11 Housing Need and Poverty 56,000 households on housing waiting list Two thirds of households on the housing list were in receipt of social welfare as their primary source of income (HNA, 2008) The vast majority of households on the housing list live on a low income. Forty-five per cent of households have an income between €10,000 and €15,000. Overall eighty-six per cent of households have an income below €20,000. ‘Residualisation’ of Social Housing ( Drudy & Punch 2004 ) Nearly 40% of people in the lowest income decile are living in accommodation that is rented at below the market rate or rent free (e.g. local authority or voluntary housing). By contrast over 90% of persons in the top income decile are living in owner-occupied housing. The average income of persons living in accommodation that is rented at below the market rate or rent free was €14,943 in 2007, compared to €19,896 for persons living in accommodation which was rented at the market rate or €25,485 for persons living in owner-occupied accommodation.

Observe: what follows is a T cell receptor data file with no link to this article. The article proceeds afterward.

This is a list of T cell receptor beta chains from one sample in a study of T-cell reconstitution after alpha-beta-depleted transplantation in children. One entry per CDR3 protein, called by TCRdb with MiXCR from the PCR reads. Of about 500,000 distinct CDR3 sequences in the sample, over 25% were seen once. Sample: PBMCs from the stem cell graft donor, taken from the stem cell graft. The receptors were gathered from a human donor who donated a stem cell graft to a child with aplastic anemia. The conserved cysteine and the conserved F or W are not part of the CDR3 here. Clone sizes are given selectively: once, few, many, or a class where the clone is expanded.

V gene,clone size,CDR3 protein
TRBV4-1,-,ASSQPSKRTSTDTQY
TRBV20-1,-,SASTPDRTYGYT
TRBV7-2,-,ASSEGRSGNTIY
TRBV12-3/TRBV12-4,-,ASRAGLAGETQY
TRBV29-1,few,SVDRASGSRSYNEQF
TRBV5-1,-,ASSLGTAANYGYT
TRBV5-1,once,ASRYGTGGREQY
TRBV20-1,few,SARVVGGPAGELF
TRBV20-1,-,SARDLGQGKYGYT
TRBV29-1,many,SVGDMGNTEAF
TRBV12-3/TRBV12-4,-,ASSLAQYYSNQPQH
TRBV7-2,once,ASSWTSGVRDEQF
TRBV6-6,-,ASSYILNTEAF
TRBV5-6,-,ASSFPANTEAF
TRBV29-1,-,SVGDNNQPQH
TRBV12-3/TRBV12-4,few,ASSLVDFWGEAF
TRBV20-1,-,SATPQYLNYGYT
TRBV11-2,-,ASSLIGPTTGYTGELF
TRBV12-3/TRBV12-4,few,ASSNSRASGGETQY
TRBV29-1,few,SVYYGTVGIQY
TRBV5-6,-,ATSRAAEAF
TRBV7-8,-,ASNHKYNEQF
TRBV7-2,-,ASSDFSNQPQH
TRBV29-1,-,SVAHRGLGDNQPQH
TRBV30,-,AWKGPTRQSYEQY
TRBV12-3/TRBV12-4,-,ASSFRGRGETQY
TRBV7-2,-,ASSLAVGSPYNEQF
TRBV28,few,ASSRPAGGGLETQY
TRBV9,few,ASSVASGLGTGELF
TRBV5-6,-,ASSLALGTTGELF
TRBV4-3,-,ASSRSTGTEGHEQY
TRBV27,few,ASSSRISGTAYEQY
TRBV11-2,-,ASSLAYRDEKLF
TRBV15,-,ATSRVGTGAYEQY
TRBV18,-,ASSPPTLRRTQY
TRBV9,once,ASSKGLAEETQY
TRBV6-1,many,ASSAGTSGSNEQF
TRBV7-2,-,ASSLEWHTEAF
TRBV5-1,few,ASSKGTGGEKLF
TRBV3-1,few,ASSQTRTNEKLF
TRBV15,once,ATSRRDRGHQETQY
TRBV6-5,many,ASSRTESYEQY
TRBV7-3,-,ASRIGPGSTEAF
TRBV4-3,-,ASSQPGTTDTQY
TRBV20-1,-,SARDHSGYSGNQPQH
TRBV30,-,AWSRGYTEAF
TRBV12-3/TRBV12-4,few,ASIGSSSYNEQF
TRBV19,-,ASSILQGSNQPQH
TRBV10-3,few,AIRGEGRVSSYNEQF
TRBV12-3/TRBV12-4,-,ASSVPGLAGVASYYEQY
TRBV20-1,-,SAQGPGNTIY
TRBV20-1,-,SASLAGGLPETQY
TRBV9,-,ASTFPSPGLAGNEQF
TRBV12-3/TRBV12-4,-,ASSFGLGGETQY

12 The relationship between poverty and homelessness “There is an argument to be made that rather than view poverty as a cause of homelessness, it would more appropriately fit into the category of an ‘at risk factor’. Ones ability to access secure and appropriate housing is only determined by income if inadequate social housing provision or housing supports are not available.” (pg.10)
13 Solutions Implement and Resource The Way Home (2008) Emphasis on prevention, housing and support. Deliver more Social Housing. At present this only accounts for 9% of overall housing stock. National Economic and Social Council recommended in 2005 that 200,00 social units were required by 2012. Protect incomes of people on social welfare despite fiscal situation in Ireland. Homelessness part of an unequal housing system which requires a shift in policy and values to be addressed.